I started vlogging because it seemed like a fun way to document my story, add to my online portfolio, and practice making videos. My first piece was mediocre at best. My second piece was slightly better, and the improvement continued with each new video.
Having a mediocre portfolio is better than having nothing at all.
As long as you keep adding to it, it will slowly become less and less mediocre. It didn’t matter that I had no paying clients yet. I kept putting out videos. This is a long-term game and there are no quick fixes.
Because I was staying busy working on my craft and developing my style, when I met somebody new I could confidently tell them that “I make videos.” This sounds better and inspires more self-confidence than saying “I’m planning to start a video company.”
For several months I put out at least 4 videos per week. I built up a solid backlog of content on YouTube and Facebook that I could point to as proof that I was creating things.
Vlogging consistently helped me chisel my own style. Since it was fun and I was ultimately doing it for myself and not for clients, the process helped me develop a video format that worked for my personality. My own creative freedom was in the driver’s seat. I used a certain type of music, certain types of transitions, and told my story in my own way so that it was discernible and unique.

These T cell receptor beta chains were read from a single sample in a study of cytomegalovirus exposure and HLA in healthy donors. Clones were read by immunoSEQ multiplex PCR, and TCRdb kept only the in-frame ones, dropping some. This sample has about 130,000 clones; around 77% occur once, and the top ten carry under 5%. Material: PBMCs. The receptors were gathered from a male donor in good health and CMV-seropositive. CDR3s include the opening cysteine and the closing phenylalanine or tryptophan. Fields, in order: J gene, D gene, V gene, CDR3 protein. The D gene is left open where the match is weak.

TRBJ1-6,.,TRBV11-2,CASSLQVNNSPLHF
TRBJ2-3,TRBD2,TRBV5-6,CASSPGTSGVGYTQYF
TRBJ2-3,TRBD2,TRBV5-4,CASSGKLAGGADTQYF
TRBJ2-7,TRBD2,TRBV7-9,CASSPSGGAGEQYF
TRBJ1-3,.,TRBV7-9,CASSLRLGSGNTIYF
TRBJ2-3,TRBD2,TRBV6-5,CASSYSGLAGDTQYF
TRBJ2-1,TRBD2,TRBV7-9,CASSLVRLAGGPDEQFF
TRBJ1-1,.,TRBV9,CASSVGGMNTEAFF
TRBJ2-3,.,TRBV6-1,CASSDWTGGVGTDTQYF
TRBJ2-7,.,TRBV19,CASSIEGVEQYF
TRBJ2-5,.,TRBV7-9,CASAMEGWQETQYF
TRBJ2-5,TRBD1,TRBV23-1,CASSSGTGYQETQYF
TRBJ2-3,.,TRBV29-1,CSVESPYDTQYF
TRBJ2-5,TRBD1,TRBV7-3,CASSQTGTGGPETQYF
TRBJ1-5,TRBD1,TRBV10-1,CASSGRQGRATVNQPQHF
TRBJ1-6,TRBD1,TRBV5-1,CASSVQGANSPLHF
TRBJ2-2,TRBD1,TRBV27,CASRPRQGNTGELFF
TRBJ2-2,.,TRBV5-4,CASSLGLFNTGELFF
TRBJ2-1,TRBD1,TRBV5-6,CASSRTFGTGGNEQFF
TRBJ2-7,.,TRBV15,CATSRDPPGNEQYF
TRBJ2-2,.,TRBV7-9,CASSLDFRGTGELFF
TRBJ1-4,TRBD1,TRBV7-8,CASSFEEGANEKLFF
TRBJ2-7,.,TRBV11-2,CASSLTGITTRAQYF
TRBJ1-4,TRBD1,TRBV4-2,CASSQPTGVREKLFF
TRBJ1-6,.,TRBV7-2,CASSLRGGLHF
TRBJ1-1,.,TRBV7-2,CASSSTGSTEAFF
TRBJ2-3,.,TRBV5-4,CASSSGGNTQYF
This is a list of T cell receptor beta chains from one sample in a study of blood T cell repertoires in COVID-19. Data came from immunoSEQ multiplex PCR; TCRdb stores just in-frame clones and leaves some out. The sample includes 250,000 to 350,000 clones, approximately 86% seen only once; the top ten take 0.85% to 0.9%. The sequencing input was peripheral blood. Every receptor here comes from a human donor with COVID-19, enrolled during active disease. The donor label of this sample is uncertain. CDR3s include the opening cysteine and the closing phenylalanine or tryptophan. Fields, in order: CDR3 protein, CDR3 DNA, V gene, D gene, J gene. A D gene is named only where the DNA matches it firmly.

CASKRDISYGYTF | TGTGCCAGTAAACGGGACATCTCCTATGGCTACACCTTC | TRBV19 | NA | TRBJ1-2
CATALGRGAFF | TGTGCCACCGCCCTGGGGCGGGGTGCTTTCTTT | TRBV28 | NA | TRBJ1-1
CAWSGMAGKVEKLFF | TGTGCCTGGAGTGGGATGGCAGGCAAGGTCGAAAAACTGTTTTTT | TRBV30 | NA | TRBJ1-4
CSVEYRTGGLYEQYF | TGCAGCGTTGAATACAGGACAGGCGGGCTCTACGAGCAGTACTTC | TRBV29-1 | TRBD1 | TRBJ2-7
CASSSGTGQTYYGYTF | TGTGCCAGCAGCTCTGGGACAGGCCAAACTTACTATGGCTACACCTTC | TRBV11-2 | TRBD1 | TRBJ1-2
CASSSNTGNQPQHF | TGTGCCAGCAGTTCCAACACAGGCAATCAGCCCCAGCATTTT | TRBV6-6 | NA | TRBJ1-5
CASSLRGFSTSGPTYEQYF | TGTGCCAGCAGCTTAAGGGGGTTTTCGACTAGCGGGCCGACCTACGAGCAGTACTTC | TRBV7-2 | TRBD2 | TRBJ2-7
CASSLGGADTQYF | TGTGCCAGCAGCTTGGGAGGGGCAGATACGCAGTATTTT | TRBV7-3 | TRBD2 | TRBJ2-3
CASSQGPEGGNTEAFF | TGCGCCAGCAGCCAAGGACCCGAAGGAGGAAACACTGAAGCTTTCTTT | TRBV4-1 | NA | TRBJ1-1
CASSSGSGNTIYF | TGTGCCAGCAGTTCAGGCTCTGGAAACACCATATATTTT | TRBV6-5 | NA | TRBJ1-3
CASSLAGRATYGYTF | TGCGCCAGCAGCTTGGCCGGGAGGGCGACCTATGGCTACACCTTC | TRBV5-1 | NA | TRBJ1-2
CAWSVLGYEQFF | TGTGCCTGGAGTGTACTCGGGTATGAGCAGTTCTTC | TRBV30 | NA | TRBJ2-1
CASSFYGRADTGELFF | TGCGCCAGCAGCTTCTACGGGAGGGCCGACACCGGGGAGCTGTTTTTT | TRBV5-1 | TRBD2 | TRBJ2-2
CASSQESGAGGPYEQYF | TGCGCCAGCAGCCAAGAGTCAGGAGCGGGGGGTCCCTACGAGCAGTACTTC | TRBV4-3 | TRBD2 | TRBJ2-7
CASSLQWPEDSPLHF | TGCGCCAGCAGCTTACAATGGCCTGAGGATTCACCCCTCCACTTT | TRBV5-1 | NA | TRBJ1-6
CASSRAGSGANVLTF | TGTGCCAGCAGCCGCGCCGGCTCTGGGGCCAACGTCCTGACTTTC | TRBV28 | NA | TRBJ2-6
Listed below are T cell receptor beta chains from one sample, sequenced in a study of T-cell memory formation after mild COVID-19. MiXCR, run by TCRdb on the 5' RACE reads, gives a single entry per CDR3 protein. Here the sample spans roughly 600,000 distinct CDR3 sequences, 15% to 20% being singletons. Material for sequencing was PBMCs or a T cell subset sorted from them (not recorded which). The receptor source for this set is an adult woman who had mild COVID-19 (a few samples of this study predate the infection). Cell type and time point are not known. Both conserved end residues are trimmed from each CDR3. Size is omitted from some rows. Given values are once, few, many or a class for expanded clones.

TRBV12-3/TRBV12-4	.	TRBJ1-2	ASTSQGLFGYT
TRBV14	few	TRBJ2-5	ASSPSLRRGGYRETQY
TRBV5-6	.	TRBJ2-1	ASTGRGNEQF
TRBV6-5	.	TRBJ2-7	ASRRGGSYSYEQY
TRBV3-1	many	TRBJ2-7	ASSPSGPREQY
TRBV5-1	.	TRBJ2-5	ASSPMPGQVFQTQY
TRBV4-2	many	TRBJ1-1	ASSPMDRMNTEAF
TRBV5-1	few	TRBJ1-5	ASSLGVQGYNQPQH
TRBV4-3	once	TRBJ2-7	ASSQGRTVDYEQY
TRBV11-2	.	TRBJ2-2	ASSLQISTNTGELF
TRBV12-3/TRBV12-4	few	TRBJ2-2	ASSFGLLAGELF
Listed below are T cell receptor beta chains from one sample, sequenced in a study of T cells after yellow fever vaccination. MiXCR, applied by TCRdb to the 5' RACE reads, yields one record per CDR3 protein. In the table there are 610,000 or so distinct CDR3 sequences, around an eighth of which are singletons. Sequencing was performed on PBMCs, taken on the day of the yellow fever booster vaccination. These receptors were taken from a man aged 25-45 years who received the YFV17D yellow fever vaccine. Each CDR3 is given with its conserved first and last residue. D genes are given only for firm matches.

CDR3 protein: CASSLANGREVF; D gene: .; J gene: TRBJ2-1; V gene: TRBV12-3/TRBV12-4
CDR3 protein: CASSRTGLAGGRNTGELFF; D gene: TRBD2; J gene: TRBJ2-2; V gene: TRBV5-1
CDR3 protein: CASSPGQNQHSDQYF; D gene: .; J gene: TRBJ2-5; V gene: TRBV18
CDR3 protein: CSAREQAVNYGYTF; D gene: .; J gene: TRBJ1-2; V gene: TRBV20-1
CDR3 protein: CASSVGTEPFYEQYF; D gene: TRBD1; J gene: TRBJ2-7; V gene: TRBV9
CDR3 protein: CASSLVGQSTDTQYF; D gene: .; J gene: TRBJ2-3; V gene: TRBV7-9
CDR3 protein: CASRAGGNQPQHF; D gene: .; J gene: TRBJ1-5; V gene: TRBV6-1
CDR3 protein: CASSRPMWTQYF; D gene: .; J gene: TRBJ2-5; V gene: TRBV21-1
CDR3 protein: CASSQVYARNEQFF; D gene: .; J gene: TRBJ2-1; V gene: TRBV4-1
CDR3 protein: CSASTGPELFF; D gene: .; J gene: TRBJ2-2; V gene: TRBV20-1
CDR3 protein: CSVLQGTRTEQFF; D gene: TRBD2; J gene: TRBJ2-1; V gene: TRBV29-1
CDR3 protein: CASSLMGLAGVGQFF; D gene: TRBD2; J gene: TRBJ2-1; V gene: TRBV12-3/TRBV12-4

I Contacted a Mentor
The core of success in any creative field maps from the two pieces of our aforementioned Feedback Loop: paying clients and a killer portfolio.
I’m a learn-by-doing type of person. I learn best by watching someone do what I want to do and then jumping in to try it myself. Naturally, one of my first steps was to reach out to somebody in my field who had a good handle on these two pieces and a well-oiled Feedback Loop.
I used these two things as a compass to locate a mentor.
Signs of a killer portfolio:
At least a couple thousand Instagram and Facebook followers
Plenty of good reviews on the business Facebook page
Customer logos and testimonials on the website
Branded videos on a Vimeo portfolio
I searched around for “video production companies in Charleston, SC” and found Vive Media. They checked all the boxes. Looking at their online profiles, it seemed like they were doing what I wanted to be doing and were a couple years ahead of me. Perfect!
The abstract goals I had in my head began to find their form in a real, practical model.
When I first reached out to Matt, the founder, I was not set on being hired — I simply wanted to build a mutually beneficial relationship and put myself around somebody who was a couple years ahead of me. I knew I would soak up habits, mindsets, and tactics that would speed up my development, and I knew that in time I would identify a spot to provide value for him.